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Competition

"Pro-trust" EU Competition Remedies for Google's Antitrust Violations

Google remains its own worst enemy in trying to resolve EU antitrust charges.

In early 2012, when Google was trying to convince EU antitrust authorities that enforcement action against Google's search practices -- preferring its own content in search ranking over competitors -- would only harm consumers and was unnecessary because competition was but "a click away" for consumers, Google announced it would consolidate 60 privacy policies without user permission or user choice to opt-out, and then did it a month later, over the EU's strong objections.

This was a flagrant strategic mistake because: first the EU prides itself for strong consumer privacy laws and privacy protections; second the EU fully-understands that consumers' privacy is the de facto currency that Google uses to propel its monopoly; and third Google's primary antitrust defense is that they are the ones that are best looking out for consumers interests and that consumers have plenty of choice.

Will Google Become SoftBank-Sprint's Silent Partner?

Like most analysts, I am not persuaded by the stated rationale and synergies SoftBank has put forth to justify its acquisition of Sprint. At bottom the deal is financial engineering: balance sheet and exchange rate arbitrage; and market timing. It appears to be a financial partnership, not the stated strategic partnership.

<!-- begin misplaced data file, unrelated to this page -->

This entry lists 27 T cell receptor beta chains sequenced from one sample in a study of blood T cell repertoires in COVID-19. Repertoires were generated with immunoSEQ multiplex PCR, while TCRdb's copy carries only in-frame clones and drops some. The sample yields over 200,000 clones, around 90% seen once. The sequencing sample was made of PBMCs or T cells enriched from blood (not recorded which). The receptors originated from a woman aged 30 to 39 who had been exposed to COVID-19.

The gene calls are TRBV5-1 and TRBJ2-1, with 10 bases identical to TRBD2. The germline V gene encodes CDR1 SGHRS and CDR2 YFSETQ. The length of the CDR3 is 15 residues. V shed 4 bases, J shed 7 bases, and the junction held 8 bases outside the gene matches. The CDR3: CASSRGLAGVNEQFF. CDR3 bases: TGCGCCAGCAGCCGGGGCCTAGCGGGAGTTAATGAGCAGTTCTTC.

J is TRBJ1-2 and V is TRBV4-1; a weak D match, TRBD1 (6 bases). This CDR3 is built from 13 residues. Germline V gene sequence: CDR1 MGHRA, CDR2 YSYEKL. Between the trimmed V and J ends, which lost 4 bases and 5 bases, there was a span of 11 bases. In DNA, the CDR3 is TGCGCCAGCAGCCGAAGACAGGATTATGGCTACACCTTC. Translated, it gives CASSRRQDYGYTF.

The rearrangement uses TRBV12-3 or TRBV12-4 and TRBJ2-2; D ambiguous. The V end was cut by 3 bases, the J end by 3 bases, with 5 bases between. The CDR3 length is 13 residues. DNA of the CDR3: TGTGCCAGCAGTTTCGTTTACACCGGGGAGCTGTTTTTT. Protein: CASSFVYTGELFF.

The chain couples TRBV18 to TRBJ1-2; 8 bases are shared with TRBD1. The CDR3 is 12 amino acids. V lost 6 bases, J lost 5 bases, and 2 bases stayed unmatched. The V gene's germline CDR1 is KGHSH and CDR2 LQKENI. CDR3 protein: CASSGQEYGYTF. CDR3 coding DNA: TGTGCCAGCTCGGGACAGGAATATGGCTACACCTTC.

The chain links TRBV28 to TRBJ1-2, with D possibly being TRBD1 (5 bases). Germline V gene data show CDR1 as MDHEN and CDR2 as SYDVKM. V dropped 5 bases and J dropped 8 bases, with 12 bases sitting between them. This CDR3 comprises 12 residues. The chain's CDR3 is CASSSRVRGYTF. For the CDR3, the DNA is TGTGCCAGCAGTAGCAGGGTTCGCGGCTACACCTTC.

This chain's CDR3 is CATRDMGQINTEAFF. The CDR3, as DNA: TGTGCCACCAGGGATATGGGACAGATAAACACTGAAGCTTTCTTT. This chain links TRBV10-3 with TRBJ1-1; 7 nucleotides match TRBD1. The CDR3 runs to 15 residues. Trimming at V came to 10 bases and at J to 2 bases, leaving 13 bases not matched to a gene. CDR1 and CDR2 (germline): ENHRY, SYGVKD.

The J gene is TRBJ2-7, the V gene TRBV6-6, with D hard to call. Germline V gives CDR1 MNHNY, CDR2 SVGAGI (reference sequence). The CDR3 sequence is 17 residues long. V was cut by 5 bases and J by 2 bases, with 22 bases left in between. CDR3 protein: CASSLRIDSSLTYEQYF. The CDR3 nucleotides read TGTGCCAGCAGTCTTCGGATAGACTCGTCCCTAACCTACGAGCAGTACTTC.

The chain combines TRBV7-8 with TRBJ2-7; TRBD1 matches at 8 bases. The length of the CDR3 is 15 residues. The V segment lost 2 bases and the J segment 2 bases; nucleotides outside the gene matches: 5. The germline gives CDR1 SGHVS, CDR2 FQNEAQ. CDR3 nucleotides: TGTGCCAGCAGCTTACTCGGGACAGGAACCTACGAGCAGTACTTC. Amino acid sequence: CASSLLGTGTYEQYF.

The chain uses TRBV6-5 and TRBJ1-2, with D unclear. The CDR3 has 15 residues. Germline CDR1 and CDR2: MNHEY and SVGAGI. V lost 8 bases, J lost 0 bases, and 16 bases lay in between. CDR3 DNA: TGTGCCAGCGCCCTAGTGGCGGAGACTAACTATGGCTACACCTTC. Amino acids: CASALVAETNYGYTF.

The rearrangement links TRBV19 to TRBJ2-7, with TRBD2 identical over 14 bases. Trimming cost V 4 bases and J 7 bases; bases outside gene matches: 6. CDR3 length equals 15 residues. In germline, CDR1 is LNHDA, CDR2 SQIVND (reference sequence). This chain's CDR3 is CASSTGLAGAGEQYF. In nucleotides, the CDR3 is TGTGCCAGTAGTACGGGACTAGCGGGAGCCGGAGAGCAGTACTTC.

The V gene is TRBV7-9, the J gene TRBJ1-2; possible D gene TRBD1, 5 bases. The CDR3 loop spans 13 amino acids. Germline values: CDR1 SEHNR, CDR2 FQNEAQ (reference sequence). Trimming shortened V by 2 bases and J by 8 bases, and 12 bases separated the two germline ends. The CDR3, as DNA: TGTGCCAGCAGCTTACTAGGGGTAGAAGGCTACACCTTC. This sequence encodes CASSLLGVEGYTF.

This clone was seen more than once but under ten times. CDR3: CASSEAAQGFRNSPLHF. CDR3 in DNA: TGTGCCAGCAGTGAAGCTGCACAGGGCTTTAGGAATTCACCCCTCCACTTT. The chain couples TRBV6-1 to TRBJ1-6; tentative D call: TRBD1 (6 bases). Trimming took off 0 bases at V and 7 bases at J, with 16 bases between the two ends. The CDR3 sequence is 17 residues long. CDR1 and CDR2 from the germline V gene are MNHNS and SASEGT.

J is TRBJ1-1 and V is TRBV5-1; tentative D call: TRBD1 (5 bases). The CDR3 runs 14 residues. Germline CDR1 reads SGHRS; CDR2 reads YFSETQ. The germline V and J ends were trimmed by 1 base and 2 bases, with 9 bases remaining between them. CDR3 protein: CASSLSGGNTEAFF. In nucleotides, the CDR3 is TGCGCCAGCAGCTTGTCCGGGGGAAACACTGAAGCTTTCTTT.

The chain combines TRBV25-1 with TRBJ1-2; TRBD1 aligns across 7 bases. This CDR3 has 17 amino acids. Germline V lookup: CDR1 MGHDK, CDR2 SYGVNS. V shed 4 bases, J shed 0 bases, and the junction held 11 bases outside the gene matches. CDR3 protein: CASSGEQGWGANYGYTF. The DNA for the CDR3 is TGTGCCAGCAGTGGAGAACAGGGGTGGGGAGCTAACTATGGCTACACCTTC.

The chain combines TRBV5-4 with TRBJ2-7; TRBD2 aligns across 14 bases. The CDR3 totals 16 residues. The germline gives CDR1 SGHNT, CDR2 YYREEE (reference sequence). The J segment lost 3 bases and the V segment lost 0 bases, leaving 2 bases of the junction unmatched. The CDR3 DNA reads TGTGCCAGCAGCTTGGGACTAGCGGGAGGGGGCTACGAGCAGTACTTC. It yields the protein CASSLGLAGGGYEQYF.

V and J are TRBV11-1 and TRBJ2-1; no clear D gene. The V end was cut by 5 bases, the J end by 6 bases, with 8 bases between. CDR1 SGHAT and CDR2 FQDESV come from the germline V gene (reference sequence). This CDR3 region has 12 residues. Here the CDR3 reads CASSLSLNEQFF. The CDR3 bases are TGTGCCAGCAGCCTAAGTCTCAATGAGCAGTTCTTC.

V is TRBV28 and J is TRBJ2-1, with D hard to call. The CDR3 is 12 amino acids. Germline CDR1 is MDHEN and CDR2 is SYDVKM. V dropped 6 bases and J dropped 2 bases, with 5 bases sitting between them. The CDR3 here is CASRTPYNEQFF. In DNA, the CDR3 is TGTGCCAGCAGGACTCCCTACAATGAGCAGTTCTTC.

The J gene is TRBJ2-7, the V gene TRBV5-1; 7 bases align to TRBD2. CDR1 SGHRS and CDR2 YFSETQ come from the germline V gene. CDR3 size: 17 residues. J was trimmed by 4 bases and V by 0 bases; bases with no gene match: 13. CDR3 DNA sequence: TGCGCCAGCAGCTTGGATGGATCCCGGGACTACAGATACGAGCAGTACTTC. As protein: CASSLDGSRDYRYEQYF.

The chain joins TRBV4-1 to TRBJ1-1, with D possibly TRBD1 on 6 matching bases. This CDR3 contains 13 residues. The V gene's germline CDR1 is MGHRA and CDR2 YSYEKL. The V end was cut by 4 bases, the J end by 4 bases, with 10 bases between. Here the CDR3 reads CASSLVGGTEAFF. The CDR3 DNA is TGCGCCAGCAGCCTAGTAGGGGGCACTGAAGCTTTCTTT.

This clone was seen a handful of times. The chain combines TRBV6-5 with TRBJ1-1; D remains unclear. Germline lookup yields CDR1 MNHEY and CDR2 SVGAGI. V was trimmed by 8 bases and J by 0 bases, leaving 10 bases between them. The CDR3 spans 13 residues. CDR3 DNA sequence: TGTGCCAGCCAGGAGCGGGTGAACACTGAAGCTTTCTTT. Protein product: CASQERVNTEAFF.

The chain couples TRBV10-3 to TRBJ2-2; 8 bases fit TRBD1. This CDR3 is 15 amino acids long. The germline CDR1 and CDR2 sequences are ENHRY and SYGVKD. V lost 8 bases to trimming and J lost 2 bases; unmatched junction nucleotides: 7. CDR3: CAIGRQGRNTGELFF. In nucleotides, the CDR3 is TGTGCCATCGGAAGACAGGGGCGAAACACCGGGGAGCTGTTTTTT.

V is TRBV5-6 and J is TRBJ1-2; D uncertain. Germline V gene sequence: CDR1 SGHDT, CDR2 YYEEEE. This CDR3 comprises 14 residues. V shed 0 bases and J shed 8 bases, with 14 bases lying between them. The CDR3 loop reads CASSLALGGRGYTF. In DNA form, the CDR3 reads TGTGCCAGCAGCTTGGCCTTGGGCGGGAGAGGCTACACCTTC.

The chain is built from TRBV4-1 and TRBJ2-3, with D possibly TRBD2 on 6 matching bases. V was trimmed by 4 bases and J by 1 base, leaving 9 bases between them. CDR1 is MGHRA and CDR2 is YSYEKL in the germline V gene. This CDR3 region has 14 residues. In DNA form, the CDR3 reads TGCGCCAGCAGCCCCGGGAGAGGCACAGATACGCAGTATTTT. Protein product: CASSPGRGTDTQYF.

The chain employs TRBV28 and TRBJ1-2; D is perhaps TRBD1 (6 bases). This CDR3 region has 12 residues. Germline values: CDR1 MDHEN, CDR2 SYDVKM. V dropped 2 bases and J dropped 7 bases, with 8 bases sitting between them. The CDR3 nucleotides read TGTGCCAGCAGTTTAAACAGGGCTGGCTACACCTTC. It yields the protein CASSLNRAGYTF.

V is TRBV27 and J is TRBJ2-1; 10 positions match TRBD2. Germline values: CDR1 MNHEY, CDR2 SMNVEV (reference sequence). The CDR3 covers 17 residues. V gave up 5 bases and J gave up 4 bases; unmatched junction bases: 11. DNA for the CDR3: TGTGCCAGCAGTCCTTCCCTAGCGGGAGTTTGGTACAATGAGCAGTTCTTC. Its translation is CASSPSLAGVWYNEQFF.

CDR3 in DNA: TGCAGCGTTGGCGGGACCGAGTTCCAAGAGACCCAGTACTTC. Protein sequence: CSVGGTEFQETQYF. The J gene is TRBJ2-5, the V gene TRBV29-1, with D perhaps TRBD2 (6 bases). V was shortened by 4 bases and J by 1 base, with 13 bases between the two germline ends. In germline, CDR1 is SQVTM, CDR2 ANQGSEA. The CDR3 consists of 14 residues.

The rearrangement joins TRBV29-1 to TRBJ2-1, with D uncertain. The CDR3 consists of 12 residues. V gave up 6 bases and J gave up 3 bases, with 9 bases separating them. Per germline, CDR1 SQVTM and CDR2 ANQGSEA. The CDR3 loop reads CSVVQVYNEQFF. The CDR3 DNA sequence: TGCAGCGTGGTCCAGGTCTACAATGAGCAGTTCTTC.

SoftBank hopes its shareholders will imagine that the 2013 and beyond U.S. experience of a maturing wireless smart-phone market and Sprint's late-iPhone-entrant role will somehow be analogous to SoftBank's iPhone first-mover experience in 2008 Japan. That's like asserting rock-climbing uphill is analogous with sliding downhill because they both involve hills.

U.S. Falling behind the World in Auctioning Broadband Spectrum -- My Daily Caller Op-ed

See my latest Daily Caller Op-ed: "U.S. Falling behind the World in Auctioning Broadband Spectrum" here.

This is part 12 of my Obsolete Communications Law research series.

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Obsolete Communications Law Op-ed Series:

An FTC Googleopoly Get out of Jail Free Card? -- Part 7: Google Unaccountability Series

Connecting the dots, Google may gain a de facto Monopoly® "Get out of Jail Free" antitrust settlement from the FTC before the election. Bloomberg reports that the FTC has pushed to move up the conclusion of its antitrust investigation from "end of the year" to mid-September. Assuming that report is accurate, it has big implications. Let's connect the dots.

First, the sudden acceleration of the endgame of the FTC investigation strongly suggests external circumstances (i.e. the EU-Google antitrust settlement negotiations timetable) are driving the timing/outcome of the FTC's Google investigation, given that the EU and Google reportedly reached an "understanding" in late July that could result in a settlement of antitrust charges. This suggests the FTC is considering becoming a tagalong to the EU settlement, despite the very different law and process in the U.S.

The FCC's 1887 Railroad Regulation Mindset -- My Daily Caller Op-ed

Please see my latest Daily Caller op-ed: "The FCC's 1887 Railroad Regulation Mindset" here. This piece is part 10 of my Obsolete Communications Law research series.